A father ponders his sleeping son's constant companion: a can of anchovies
My daughter, age 6, sleeps with her bear, also age 6. My son, age 3, sleeps with his basketball and a stuffed tiger, age unknown. My other son, also age 3, sleeps with a can of anchovy fillets—King Oscar brand, caught off Morocco and distributed by the H.J. Nosaki Company in New York.
He sleeps with the can every night, won’t go to sleep without it under his right cheek. The can is bright red and features a drawing of King Oscar, an avuncular, bearded fellow, apparently a benevolent despot. Every night, after Liam is asleep, I gently delete the can from his grip and examine it. It’s a roll-key can, 56 grams, with “about six fillets (15 g).” Other than the friendly visage of King Oscar, my favorite thing about the can is the word about, a rare corporate concession to ambiguity. I suppose it’s a legal thing, but still it pleases me, for murky reasons.
I sit there in the dark, holding the anchovies, and ponder other murky things, like: What’s the deal with this boy and his anchovies? How is it that we are drawn to the odd things we love? How did anchovies from Morocco come to be swimming headless under my son’s cheek in Oregon? What do we know about anchovies other than their savory saltiness? What do we really know well about any creature, including most of all ourselves, and how is it that even though we know painfully little about anything, we often manage world-wrenching hubris about our wisdom?
Consider the six animals in the can. Anchovies are members of the family Engraulidae, which range in size from a Brazilian anchovy the size of your thumbnail to a ravenous New Guinea anchovy as long as your forearm. Anchovies don’t survive in captivity, and they don’t survive long after being netted, either, so we know little about them—but the little we know is riveting:
--Their hearing is perhaps the sharpest of any marine animal’s, and the frequency they hear best is eerily, exactly the frequency of the tailbeats of other fish. Is it with the aid of their unimaginably crisp hearing that they manage to swim in darting collectives that twist as one astonishing creature? We don’t know.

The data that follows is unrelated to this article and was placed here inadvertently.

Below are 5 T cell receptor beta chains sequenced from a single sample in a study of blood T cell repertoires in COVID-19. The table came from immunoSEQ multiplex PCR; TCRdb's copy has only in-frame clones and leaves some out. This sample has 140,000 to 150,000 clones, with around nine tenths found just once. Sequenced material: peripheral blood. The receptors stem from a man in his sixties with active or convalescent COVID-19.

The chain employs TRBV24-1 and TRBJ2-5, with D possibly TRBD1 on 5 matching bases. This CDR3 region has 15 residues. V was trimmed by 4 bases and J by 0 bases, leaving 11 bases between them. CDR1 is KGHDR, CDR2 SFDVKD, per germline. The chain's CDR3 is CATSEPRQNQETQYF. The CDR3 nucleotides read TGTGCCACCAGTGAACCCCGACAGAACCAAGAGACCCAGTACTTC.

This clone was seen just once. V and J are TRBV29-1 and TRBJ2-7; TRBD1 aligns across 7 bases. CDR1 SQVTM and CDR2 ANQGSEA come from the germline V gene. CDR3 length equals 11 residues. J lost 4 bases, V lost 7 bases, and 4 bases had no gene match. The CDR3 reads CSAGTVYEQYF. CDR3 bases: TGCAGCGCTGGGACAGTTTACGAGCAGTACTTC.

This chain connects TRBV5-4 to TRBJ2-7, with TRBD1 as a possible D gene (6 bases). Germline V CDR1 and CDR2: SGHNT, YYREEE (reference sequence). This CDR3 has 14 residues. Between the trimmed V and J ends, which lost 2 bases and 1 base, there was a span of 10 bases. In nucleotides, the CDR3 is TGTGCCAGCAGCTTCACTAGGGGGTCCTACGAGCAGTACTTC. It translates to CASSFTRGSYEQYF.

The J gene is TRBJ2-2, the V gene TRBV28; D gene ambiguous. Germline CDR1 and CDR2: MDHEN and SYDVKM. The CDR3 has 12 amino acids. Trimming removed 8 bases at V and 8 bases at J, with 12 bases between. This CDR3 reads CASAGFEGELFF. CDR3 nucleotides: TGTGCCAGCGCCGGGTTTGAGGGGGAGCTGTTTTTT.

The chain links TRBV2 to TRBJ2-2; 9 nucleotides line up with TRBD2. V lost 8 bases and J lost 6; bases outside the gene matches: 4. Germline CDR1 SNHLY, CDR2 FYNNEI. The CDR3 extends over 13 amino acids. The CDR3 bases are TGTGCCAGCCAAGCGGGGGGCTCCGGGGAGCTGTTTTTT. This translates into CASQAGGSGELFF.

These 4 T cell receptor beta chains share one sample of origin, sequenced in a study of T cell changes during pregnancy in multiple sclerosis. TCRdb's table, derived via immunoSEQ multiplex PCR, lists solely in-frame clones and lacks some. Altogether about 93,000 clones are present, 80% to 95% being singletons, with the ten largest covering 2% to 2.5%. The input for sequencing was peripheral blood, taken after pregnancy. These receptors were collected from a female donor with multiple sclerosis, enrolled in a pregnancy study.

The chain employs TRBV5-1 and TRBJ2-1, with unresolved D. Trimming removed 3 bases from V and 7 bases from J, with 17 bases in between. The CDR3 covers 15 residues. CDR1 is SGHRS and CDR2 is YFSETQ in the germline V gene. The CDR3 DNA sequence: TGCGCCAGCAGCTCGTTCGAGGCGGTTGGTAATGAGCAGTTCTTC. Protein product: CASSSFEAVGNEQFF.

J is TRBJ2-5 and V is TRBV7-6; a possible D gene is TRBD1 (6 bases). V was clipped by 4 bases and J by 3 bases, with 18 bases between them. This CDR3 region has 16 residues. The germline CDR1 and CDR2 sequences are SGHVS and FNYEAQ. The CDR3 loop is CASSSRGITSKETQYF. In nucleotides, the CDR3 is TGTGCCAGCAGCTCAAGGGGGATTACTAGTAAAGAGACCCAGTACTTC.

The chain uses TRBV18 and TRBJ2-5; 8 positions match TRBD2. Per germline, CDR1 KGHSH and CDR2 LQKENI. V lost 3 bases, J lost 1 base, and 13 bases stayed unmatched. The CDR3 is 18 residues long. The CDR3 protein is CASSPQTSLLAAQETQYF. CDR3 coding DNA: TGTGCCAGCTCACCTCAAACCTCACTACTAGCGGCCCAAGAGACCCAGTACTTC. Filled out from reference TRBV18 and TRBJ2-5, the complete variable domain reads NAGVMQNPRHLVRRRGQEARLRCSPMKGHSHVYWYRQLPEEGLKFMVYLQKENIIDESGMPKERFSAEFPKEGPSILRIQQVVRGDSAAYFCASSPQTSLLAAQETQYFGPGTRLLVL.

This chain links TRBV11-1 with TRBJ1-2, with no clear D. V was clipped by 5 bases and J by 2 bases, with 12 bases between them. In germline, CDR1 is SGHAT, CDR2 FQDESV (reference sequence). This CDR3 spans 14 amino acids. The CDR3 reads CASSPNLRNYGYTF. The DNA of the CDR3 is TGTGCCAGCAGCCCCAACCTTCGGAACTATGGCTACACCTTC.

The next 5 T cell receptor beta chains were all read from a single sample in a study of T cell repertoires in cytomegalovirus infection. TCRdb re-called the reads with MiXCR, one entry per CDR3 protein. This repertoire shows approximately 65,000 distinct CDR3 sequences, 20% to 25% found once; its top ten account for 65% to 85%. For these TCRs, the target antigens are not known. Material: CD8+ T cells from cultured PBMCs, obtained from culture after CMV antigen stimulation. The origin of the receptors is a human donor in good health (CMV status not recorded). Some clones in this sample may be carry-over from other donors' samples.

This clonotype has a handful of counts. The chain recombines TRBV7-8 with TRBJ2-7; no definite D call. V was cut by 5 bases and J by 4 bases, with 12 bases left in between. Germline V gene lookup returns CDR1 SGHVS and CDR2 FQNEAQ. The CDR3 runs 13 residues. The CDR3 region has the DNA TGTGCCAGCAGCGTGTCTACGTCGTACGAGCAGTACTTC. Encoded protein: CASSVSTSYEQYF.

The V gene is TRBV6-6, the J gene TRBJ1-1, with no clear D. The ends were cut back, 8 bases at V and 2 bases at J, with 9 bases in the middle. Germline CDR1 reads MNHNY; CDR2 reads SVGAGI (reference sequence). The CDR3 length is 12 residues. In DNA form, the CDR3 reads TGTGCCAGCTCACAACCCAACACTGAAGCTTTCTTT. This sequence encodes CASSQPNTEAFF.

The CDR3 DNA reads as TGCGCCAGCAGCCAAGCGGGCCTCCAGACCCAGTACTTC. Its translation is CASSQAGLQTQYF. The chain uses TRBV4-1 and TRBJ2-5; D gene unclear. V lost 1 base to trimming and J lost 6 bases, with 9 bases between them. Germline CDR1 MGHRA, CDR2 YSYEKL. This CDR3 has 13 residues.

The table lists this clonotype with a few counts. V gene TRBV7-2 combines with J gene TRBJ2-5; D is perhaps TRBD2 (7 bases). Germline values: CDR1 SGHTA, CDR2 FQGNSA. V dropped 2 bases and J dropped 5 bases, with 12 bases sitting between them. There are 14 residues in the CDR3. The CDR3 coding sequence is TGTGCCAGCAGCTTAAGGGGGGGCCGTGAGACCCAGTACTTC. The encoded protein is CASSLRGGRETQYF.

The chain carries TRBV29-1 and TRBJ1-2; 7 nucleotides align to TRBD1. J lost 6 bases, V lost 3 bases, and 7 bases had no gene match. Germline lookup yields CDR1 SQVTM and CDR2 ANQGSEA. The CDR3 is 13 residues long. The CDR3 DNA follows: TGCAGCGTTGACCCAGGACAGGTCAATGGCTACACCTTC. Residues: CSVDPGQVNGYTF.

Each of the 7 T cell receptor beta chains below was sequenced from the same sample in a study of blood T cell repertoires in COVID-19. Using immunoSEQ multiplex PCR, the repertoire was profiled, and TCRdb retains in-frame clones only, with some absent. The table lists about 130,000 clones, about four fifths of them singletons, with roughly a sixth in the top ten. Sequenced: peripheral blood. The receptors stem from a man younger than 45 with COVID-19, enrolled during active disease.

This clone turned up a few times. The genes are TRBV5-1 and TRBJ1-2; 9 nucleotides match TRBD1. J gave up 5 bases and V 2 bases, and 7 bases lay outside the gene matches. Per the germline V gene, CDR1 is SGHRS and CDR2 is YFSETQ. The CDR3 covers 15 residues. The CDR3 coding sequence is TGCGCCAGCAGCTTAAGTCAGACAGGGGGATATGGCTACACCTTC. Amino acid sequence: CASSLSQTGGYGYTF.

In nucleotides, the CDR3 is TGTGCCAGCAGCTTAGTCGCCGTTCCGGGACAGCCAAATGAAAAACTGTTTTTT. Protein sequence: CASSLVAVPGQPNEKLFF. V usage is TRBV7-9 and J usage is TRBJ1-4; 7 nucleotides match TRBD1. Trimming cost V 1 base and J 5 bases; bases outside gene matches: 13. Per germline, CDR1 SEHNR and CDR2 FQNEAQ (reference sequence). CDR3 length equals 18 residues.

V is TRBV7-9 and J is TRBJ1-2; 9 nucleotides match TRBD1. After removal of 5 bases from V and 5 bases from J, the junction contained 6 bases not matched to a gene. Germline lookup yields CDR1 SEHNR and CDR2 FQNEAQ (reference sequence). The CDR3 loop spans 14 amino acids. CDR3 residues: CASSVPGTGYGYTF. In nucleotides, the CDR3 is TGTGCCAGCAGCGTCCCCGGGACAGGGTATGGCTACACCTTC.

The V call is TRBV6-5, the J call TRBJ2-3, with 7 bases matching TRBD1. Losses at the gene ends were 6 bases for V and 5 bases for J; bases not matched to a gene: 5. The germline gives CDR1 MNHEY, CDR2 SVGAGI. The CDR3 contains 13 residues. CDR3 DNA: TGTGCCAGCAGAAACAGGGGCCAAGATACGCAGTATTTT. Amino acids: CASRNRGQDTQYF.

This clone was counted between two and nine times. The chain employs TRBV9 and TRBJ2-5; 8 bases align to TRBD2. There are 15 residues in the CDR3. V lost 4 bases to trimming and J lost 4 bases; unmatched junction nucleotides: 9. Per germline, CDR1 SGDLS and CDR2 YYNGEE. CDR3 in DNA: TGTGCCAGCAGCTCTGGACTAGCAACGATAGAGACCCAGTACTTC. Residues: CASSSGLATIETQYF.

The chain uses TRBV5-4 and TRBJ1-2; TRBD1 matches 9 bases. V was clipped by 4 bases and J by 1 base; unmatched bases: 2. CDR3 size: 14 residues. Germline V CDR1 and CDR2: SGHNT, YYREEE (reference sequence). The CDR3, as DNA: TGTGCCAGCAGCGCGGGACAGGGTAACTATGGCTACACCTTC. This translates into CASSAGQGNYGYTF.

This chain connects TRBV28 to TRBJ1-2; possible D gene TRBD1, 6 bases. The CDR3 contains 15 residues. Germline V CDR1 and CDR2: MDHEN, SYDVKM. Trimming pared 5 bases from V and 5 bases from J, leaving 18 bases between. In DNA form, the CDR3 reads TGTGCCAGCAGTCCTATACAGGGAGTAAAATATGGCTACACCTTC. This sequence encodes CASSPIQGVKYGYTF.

--Their noses contain a sensory organ that no other creature in the world has. What’s it for? No one knows.
--Sensory complexes in anchovies’ heads also form dense nets in the cheeks. What do these nets do? A puzzle.
--Anchovies get their food by dragging their open mouths through the ocean in mammoth schools, but what, exactly, do they eat? Surprise: No one knows.
Among the species of anchovy are, to the delight of meditative fathers sitting on their sons’ beds in the dark, the buccaneer anchovy (which travels furthest into the open ocean) and the sabretooth anchovy, which has very large teeth and hangs around, understandably, by itself. And I do not even mention the anchovies’ cousin, the wolf herring, which grows to be a yard long and has so many teeth that it has teeth on its tongue.
Thus the anchovy is fully as mysterious a creature as, well, as this boy sleeping with the fishes. And what, really, do I know irrefutably about my son? Some of his quirks, a bit of his character, his peculiar dietary habits, the lilt of his song, the ache of his sob, where his scars are, the way his hair wants to go, the knock of his knees—and not much else. He is a startling, one-time-only, boneheaded miracle with a sensory complex in his head and heart that I can only guess at and dimly try to savor in the few brilliant moments I have been given to swim with him. He is a sort of anchovy, as are we all; so I sing our collective salty song—the song of fast, mysterious, open-mouthed creatures, traveling with vast schools of our fellows, listening intently, savoring the least of our brethren, and doing our absolute level best to avoid the wolf herring.
From Orion (Autumn 1999). Subscriptions: $30/yr. (4 issues, plus 4 issues of Orion Afield) from The Orion Society, 195 Main St., Great Barrington, MA 01230. www.orionmagazine.org